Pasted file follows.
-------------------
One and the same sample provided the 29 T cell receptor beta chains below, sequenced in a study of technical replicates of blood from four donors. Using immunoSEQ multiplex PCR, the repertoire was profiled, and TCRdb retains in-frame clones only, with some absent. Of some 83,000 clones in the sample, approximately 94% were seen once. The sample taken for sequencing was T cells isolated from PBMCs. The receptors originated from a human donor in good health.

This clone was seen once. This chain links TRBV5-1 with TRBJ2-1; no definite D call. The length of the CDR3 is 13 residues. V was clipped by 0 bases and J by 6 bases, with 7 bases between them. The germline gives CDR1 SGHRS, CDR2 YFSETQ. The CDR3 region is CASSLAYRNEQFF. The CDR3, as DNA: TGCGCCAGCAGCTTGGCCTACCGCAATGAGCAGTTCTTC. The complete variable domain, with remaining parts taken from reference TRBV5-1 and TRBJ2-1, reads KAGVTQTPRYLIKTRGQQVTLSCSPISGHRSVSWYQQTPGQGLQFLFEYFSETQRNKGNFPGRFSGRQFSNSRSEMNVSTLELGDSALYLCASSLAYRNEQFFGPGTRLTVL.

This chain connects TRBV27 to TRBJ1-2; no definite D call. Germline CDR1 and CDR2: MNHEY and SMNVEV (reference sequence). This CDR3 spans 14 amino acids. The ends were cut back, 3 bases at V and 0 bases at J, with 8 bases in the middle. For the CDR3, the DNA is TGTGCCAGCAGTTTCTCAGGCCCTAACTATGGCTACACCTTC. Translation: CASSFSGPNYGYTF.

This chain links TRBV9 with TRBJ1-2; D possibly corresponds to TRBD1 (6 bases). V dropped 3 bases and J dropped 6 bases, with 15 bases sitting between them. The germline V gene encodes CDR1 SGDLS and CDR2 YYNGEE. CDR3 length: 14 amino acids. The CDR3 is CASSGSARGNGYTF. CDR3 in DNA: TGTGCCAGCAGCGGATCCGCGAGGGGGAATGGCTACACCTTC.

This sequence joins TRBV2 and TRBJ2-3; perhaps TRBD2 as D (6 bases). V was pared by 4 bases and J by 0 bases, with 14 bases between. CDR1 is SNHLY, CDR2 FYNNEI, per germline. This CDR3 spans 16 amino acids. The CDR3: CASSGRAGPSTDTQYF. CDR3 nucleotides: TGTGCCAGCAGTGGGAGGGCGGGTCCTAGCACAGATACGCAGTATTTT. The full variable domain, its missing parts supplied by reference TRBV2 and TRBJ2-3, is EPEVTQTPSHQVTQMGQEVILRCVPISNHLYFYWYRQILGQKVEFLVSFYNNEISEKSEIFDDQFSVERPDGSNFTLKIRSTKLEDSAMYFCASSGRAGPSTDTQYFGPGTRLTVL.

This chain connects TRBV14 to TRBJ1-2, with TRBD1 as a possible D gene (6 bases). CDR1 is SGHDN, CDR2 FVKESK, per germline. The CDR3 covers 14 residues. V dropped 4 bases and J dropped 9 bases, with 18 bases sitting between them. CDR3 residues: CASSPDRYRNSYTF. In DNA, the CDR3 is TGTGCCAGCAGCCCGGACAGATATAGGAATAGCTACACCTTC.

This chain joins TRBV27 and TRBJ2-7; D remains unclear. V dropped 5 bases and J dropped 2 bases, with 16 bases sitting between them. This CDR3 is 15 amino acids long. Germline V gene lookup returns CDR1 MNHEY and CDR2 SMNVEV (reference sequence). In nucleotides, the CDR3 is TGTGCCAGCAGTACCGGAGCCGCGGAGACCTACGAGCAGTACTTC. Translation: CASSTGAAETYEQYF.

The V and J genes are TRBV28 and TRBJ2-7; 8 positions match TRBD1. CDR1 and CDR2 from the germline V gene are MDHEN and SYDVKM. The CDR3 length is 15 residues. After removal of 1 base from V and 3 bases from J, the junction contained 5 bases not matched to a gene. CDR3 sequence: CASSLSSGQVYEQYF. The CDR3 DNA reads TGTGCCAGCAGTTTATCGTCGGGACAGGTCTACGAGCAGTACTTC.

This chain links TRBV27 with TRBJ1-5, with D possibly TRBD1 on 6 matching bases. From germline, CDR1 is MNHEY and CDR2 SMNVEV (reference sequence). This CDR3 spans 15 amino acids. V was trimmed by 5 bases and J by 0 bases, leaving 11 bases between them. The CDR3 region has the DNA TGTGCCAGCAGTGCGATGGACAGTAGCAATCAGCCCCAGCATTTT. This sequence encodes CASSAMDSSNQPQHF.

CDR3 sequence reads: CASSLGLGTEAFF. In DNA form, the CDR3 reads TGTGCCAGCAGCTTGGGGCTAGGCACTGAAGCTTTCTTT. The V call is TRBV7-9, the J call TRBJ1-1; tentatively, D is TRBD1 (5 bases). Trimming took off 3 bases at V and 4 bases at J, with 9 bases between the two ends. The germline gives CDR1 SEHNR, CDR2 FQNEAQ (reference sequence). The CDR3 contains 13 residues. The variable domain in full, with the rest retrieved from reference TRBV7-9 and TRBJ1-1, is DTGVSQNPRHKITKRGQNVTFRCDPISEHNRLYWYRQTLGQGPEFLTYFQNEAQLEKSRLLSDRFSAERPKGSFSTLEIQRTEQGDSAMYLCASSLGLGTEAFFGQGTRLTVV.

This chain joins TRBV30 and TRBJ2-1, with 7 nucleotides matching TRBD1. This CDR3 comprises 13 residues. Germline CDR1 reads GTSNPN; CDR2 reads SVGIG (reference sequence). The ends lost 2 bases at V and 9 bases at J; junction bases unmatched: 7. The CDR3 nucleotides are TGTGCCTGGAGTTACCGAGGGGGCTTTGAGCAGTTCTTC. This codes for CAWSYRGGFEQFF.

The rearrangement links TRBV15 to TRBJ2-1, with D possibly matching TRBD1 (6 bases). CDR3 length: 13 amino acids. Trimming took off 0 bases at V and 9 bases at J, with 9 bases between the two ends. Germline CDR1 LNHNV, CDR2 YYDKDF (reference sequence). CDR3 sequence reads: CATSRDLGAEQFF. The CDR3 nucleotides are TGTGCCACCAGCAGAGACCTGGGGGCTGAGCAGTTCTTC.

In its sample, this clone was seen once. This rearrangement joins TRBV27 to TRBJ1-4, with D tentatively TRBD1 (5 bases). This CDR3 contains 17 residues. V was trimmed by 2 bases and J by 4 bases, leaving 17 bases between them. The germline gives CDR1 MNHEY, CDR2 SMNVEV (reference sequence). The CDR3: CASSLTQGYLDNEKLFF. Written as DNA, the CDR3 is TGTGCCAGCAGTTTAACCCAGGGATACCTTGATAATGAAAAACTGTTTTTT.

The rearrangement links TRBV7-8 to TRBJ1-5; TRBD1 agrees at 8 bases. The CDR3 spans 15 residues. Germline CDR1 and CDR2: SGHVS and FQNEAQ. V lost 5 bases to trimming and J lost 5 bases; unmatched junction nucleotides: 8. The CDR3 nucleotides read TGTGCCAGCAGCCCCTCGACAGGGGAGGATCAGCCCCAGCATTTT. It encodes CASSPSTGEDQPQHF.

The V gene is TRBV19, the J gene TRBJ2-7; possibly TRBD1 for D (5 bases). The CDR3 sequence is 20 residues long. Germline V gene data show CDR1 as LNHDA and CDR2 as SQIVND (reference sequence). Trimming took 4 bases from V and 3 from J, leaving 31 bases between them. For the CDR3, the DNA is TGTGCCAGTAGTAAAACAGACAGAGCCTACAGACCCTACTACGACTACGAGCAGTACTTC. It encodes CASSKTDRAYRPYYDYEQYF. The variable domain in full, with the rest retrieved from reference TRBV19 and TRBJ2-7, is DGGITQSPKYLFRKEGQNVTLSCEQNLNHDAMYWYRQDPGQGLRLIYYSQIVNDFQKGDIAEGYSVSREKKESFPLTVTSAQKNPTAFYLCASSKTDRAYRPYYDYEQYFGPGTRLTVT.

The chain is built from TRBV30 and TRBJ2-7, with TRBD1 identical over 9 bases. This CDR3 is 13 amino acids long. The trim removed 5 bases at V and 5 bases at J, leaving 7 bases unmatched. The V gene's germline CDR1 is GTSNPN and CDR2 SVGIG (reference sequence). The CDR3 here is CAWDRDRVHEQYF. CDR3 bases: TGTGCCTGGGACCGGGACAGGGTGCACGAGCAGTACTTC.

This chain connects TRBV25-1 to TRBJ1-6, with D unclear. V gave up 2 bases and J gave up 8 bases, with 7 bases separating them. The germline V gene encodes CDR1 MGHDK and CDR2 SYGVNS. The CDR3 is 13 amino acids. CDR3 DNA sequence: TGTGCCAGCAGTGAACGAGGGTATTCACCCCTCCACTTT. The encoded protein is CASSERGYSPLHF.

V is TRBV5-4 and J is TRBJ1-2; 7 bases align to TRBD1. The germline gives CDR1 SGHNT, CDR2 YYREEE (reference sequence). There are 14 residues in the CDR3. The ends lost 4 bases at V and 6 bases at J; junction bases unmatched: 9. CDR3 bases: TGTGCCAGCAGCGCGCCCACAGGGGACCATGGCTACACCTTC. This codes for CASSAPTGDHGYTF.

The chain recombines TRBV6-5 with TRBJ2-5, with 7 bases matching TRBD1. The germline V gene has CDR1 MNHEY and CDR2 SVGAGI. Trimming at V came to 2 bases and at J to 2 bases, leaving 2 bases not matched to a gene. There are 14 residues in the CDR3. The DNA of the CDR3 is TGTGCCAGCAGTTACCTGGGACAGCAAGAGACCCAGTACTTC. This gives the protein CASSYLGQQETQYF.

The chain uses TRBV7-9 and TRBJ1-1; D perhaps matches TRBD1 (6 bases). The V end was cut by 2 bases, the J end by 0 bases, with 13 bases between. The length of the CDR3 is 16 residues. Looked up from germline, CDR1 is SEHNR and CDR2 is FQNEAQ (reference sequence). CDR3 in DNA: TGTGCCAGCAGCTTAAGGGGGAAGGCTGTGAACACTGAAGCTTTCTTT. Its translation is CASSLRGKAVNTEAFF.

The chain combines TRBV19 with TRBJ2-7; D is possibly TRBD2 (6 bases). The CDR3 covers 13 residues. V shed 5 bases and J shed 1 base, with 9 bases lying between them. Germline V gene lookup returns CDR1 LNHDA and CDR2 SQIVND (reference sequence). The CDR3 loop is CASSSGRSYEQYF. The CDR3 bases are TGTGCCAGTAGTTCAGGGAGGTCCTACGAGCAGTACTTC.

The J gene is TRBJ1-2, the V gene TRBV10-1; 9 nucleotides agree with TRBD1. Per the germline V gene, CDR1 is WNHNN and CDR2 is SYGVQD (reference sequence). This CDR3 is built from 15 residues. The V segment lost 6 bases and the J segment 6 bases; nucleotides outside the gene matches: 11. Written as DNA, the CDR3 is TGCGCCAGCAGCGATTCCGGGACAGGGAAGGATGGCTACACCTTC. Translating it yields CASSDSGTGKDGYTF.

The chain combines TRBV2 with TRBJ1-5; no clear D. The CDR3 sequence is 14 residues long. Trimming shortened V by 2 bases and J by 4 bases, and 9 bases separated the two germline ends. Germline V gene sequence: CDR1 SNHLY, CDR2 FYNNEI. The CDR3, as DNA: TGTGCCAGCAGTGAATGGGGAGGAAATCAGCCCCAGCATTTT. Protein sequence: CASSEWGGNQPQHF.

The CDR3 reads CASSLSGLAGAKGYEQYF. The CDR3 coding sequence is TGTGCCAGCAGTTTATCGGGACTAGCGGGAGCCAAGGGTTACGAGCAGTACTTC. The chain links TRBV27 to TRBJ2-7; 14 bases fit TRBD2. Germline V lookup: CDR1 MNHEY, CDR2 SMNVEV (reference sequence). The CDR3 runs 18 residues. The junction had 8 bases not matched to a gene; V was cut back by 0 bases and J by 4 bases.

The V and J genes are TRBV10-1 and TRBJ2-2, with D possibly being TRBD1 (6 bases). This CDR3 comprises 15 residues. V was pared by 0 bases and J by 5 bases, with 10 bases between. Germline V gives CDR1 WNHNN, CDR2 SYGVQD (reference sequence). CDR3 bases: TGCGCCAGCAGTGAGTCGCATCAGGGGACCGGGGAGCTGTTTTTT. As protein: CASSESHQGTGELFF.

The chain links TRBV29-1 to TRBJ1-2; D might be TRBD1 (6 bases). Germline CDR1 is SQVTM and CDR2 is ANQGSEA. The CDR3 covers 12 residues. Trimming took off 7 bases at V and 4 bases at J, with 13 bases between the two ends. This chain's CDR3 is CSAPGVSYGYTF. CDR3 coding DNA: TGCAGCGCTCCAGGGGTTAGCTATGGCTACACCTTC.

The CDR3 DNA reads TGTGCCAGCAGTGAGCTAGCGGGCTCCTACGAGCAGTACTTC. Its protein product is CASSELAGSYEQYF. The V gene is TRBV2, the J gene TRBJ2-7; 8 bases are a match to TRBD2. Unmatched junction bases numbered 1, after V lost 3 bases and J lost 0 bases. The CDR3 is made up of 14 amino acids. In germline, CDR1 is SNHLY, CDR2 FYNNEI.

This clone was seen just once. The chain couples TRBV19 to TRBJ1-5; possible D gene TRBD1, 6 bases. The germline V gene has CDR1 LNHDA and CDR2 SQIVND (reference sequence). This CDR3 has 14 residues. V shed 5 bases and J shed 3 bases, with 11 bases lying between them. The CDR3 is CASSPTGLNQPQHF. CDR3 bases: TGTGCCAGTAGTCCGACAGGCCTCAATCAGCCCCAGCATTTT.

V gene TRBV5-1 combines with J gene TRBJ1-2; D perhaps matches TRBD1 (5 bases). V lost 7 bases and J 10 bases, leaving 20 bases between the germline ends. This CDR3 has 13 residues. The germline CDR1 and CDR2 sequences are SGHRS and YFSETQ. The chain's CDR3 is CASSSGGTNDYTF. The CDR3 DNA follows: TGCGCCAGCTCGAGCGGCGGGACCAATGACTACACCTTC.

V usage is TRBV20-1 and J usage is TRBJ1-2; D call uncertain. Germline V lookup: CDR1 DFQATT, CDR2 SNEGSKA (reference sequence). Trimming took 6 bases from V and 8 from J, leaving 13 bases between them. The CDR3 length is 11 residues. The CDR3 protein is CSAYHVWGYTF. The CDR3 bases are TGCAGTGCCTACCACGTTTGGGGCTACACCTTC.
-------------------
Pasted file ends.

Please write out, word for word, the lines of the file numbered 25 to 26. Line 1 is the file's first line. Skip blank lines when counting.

The V and J genes are TRBV10-1 and TRBJ2-2, with D possibly being TRBD1 (6 bases). This CDR3 comprises 15 residues. V was pared by 0 bases and J by 5 bases, with 10 bases between. Germline V gives CDR1 WNHNN, CDR2 SYGVQD (reference sequence). CDR3 bases: TGCGCCAGCAGTGAGTCGCATCAGGGGACCGGGGAGCTGTTTTTT. As protein: CASSESHQGTGELFF.

The chain links TRBV29-1 to TRBJ1-2; D might be TRBD1 (6 bases). Germline CDR1 is SQVTM and CDR2 is ANQGSEA. The CDR3 covers 12 residues. Trimming took off 7 bases at V and 4 bases at J, with 13 bases between the two ends. This chain's CDR3 is CSAPGVSYGYTF. CDR3 coding DNA: TGCAGCGCTCCAGGGGTTAGCTATGGCTACACCTTC.